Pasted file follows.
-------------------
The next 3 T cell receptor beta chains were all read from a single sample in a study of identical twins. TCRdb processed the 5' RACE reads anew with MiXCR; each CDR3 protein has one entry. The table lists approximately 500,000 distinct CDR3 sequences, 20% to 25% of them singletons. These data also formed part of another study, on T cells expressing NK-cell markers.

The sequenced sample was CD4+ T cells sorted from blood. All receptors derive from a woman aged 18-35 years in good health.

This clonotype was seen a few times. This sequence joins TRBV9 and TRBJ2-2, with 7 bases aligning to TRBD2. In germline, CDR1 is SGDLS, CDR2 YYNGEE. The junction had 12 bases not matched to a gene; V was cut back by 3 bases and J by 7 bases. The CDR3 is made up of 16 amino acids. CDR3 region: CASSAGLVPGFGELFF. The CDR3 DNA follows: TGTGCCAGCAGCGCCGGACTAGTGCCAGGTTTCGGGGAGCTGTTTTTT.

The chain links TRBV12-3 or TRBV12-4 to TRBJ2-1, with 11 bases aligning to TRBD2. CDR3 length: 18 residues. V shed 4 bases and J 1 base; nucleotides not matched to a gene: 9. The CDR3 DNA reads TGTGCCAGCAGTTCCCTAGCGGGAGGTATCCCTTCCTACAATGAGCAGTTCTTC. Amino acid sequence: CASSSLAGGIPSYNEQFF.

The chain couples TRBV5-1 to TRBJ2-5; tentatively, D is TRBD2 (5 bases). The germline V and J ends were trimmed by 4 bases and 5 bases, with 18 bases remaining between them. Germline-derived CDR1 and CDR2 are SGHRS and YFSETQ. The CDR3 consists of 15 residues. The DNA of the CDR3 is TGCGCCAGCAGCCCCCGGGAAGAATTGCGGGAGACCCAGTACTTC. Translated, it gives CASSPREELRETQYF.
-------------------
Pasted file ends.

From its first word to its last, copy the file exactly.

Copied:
The next 3 T cell receptor beta chains were all read from a single sample in a study of identical twins. TCRdb processed the 5' RACE reads anew with MiXCR; each CDR3 protein has one entry. The table lists approximately 500,000 distinct CDR3 sequences, 20% to 25% of them singletons. These data also formed part of another study, on T cells expressing NK-cell markers.

The sequenced sample was CD4+ T cells sorted from blood. All receptors derive from a woman aged 18-35 years in good health.

This clonotype was seen a few times. This sequence joins TRBV9 and TRBJ2-2, with 7 bases aligning to TRBD2. In germline, CDR1 is SGDLS, CDR2 YYNGEE. The junction had 12 bases not matched to a gene; V was cut back by 3 bases and J by 7 bases. The CDR3 is made up of 16 amino acids. CDR3 region: CASSAGLVPGFGELFF. The CDR3 DNA follows: TGTGCCAGCAGCGCCGGACTAGTGCCAGGTTTCGGGGAGCTGTTTTTT.

The chain links TRBV12-3 or TRBV12-4 to TRBJ2-1, with 11 bases aligning to TRBD2. CDR3 length: 18 residues. V shed 4 bases and J 1 base; nucleotides not matched to a gene: 9. The CDR3 DNA reads TGTGCCAGCAGTTCCCTAGCGGGAGGTATCCCTTCCTACAATGAGCAGTTCTTC. Amino acid sequence: CASSSLAGGIPSYNEQFF.

The chain couples TRBV5-1 to TRBJ2-5; tentatively, D is TRBD2 (5 bases). The germline V and J ends were trimmed by 4 bases and 5 bases, with 18 bases remaining between them. Germline-derived CDR1 and CDR2 are SGHRS and YFSETQ. The CDR3 consists of 15 residues. The DNA of the CDR3 is TGCGCCAGCAGCCCCCGGGAAGAATTGCGGGAGACCCAGTACTTC. Translated, it gives CASSPREELRETQYF.